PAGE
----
In trying to understand the impact of development aid, much attention has been given to the role played by the circumstances of recipient countries, notably whether their policy environment and governance are conducive to high social returns from aid.
The literature has given less attention to the role played by the staff and managers in donor organizations. In the case of the World Bank, there have been concerns about the Bank’s ―lending culture,‖ which tends to reward operational staff for the volume of their lending, with (it is argued) too little weight given to the quality of lending.
In one of the few studies of aid effectiveness to look at these issues, Denizer, Kaufmann and Kraay (2011) confirm that the ―macro‖ variables concerning recipient countries are relevant to the (subjectively but independently assessed) quality of the Bank’s development projects. But they also find that the bulk of the variance in the quality of the Bank’s lending operations is within countries rather than between them. The quality of the staff in charge of projects on the donor’s side matters at least as much as the policy environment on the recipient’s side.
The knowledge of operational staff within donor agencies is likely to be important to the quality of development aid. There is evidence that the stock of prior analytic work by the Bank on a recipient country is a strong predictor of the subsequent quality of its lending operations to that country (Deininger, Squire and Basu, 1998; Wane, 2004) and that the quality of prior analytic work matters to the quality of its projects (Fardoust and Flanagan, 2011). The stock of practitioners’ knowledge depends on their demand for knowledge, as well as its supply. Thus the incentives for learning within aid organizations have been identified as one factor in the quality of development aid (Wane, 2004; Ravallion, 2011). The generation of relevant knowledge and its diffusion within donor agencies is a poorly understood factor in development effectiveness.
While research is clearly a key element of knowledge generation and innovation, any large and complex organization like the World Bank will face challenges in assuring that relevant basic research is both produced and used.4 As the literature on organizations has emphasized, a key factor is the ability to exploit the internal division of labor to support innovation (Hage, 1999). The role of a designated ―research department‖ in bringing together internal research capabilities and in absorbing new external information to assure innovation has long been recognized in the literature (following, in particular, Cohen and Levinthal, 1990). But having such a department does not guarantee that practitioners will have the incentive to learn from research, and that the research produced will serve their needs. In practice, there may well be frictions within an organization that inhibit learning even when the incentive is there.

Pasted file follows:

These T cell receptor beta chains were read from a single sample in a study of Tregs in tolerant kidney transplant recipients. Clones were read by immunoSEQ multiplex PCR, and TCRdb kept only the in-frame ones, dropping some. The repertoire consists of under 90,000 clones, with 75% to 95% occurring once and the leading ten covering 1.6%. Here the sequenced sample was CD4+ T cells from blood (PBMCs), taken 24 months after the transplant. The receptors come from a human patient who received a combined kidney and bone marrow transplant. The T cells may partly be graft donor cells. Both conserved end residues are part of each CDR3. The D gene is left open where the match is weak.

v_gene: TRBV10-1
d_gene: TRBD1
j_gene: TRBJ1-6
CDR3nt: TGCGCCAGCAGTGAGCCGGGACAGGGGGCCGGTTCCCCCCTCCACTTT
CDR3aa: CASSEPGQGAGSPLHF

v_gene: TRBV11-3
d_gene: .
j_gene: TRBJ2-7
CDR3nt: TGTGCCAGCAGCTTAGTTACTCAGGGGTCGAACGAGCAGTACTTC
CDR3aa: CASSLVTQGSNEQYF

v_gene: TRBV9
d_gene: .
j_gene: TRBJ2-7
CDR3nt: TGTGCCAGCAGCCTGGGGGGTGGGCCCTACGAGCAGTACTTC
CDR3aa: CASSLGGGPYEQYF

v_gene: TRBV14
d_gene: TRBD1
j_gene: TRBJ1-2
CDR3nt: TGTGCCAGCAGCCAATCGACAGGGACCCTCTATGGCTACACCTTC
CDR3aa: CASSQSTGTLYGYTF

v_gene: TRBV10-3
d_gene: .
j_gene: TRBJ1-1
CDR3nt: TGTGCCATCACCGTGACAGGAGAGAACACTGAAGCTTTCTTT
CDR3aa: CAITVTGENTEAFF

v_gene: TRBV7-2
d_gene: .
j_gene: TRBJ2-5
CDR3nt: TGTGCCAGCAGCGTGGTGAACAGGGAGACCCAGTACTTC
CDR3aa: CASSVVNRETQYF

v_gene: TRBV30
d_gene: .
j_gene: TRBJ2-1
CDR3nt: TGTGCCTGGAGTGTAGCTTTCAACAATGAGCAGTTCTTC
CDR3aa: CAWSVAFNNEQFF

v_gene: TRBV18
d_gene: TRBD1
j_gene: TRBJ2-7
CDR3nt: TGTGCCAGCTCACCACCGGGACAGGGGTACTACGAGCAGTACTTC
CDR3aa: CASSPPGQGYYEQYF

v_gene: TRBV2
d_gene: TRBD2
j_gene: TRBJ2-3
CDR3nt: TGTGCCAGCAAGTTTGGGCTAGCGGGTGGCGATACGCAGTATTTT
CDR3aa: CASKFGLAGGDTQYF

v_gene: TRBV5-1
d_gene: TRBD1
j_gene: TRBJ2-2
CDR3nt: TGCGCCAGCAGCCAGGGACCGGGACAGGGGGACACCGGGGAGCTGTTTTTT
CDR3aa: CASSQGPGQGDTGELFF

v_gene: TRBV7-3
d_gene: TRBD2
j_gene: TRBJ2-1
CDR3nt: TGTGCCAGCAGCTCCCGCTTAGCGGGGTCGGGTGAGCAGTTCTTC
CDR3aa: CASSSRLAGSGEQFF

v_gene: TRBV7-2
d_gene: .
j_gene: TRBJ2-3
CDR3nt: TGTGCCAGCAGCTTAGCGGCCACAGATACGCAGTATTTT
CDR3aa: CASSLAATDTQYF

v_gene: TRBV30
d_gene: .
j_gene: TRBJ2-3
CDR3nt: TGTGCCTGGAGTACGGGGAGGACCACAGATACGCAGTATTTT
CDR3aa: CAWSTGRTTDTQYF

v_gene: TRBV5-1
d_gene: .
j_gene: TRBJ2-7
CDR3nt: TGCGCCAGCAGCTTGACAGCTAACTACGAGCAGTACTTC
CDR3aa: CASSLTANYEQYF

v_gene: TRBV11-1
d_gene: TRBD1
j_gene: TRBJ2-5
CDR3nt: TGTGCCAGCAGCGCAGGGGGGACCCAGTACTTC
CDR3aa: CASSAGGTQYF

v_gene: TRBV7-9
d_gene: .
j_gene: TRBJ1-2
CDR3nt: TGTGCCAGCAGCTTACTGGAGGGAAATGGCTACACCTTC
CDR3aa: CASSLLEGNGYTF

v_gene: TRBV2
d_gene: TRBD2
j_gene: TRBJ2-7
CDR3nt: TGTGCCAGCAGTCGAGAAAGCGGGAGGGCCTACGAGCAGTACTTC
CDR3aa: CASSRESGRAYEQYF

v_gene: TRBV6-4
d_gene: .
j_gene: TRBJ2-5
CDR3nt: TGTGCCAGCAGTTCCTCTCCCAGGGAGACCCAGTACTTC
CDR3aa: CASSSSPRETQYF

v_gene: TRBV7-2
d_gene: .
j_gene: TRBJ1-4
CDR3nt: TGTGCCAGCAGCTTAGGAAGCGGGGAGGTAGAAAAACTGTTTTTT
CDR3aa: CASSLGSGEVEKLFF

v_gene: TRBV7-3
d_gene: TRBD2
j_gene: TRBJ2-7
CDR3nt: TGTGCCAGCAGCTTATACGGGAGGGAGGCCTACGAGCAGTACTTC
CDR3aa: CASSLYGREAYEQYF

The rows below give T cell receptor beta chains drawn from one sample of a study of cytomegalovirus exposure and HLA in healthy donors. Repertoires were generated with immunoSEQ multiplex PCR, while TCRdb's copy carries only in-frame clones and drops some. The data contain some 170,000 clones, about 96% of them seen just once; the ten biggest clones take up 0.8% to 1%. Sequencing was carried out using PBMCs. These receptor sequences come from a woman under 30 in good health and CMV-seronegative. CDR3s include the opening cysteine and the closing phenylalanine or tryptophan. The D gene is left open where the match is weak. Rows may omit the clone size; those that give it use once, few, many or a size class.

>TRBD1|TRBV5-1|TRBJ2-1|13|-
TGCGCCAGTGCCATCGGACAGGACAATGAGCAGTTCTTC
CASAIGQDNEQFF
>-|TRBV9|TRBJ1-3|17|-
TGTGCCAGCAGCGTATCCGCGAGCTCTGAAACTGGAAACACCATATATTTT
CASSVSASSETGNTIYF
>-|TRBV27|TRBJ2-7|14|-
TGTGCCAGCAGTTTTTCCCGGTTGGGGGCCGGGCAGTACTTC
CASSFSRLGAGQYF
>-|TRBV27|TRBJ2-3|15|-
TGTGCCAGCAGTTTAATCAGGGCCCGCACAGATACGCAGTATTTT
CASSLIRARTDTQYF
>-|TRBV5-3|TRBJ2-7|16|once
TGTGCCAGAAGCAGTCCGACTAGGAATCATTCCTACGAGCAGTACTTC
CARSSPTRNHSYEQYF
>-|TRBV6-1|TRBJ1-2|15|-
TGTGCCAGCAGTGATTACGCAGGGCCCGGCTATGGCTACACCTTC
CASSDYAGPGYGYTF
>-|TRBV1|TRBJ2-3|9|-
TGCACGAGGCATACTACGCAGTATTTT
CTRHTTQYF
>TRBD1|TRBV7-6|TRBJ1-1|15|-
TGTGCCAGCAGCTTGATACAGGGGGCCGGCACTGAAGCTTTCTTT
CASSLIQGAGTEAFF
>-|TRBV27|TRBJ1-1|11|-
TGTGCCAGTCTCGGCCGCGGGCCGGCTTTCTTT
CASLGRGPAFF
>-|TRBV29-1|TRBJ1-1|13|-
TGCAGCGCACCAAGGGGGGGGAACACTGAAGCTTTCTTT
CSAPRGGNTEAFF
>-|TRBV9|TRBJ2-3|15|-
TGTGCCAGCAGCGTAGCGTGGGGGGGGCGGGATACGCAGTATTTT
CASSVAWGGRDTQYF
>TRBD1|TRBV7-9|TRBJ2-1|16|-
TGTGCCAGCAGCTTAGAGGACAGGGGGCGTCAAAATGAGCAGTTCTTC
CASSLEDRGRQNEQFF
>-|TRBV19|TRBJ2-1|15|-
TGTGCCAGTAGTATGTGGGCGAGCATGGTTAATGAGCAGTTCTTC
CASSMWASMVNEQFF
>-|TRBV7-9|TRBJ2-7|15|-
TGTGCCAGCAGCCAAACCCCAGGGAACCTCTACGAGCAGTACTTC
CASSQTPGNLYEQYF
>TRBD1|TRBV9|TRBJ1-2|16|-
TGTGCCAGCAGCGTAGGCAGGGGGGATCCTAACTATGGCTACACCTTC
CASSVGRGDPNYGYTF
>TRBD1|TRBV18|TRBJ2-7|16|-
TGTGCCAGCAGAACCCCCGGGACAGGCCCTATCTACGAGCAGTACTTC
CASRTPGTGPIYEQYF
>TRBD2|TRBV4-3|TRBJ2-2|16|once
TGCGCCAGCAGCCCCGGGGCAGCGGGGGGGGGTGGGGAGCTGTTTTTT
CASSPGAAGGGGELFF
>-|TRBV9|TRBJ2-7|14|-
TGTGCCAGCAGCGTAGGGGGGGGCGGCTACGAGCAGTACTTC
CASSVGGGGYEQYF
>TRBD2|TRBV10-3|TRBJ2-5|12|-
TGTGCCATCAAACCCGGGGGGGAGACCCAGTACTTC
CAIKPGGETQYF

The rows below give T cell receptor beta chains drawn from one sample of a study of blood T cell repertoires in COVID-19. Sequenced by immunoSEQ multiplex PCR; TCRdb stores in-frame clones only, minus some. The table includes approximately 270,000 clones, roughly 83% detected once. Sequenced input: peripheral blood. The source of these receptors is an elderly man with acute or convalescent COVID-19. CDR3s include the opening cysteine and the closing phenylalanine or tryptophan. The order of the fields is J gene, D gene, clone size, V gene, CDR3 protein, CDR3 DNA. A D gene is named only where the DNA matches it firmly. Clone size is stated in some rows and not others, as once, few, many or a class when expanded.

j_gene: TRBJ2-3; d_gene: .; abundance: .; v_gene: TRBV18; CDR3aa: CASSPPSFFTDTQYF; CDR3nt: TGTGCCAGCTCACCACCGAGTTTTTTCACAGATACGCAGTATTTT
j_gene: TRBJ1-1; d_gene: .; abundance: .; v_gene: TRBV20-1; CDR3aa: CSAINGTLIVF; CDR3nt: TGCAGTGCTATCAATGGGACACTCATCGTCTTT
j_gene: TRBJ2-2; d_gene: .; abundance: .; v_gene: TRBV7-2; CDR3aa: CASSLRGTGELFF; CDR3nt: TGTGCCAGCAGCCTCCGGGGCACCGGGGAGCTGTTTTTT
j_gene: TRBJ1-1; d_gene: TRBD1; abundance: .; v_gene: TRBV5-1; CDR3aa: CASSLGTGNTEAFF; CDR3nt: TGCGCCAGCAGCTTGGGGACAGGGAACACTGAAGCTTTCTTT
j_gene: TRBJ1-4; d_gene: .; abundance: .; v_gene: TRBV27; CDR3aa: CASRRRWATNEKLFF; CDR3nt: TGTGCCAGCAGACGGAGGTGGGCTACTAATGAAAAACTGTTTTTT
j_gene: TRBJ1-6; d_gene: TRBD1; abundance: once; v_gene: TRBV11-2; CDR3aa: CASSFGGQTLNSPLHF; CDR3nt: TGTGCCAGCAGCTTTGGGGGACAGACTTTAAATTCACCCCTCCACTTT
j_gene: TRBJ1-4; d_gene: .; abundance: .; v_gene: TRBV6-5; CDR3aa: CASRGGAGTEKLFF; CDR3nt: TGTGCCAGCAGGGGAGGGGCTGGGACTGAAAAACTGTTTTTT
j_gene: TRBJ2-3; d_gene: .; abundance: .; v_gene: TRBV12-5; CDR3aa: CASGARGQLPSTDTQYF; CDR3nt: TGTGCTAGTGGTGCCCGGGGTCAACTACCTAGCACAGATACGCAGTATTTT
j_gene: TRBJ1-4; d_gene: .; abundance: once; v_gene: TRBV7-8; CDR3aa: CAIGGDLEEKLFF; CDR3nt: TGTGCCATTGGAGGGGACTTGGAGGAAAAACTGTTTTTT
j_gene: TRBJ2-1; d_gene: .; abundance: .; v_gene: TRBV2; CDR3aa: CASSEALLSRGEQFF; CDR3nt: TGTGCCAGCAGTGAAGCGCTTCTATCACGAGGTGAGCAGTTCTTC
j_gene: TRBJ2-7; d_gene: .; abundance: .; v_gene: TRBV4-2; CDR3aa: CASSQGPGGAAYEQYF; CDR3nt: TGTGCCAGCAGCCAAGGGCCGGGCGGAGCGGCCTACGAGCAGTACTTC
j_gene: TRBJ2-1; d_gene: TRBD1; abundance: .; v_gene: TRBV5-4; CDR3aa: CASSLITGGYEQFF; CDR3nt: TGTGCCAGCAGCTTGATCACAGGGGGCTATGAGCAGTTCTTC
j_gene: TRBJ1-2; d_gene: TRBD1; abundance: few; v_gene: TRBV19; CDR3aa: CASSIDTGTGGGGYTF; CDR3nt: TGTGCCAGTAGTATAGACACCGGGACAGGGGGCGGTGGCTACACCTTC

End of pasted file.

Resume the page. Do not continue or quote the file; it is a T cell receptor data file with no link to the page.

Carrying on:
The World Bank (WB) has a department dedicated to research, the Development Research Group (DECRG), within the Development Economics Vice-Presidency (DEC), as well as researchers scattered across other units. Research accounts for roughly 1% of Bank staff; there are about 75 full-time research staff in DECRG and probably another 25 or so full-time equivalent researchers outside DECRG.
DECRG spans all sectors of the Bank’s work. Its research is almost invariably empirical and typically draws on economics as the primary discipline, though increasingly drawing on insights from other social sciences. By objective criteria, the scale and quality of its research on development exceeds that of virtually all other international agencies and universities. DECRG aims in part to serve the needs of its operational units, which provide development lending and policy advice to developing countries.
However, we know very little about the demand for Bank research among the Bank’s operational staff. How familiar are they with research? How much do they rely on it for their work? How do the answers to these questions vary across units and sectors of the Bank? We know even less about the incentives for learning among the Bank’s operational staff. Those incentives depend crucially on the value attached to WB research by staff for their work. Do the Bank’s practitioners value research for their work, and (if so) does this incentive to learn translate into greater familiarity and use of the Bank’s research?
This paper tries to throw new light on the demand for research by development practitioners within the World Bank. A key empirical question is how operational staff are mapped into the four groups identified in the following table. If the Bank’s operational staff highly value research for their work, and the research done within the Bank is relevant to their needs and accessible to them, then the bulk of staff will fall into the category ―functionally well-informed.‖ For this group, the incentive to learn comes with acquired knowledge. There may also be staff who are well-informed about research, but not because it matters to their work; they are ―independently well-informed.‖ And some value research for their work but face hurdles in accessing it, so their familiarity is low; these are the ―frustrated uninformed.‖ The remainder comprise those who do not see any value to research for their work, and so do not seek it out; they can be said to be ―happily uninformed.
The paper uses a specially commissioned survey of the World Bank’s senior operational staff to determine how they are mapped to these four groups. The paper’s analysis of these data aims to better understand the demand for research by the Bank’s practitioners—reflecting both their incentives to learn and the responsiveness of the supply of research to their needs.
World Bank.Author: Ravallion, Martin.Document Date: 2011/12/01.Document Type:Policy Research Working Paper.Report Number: WPS5892. Volume No:1 of 1.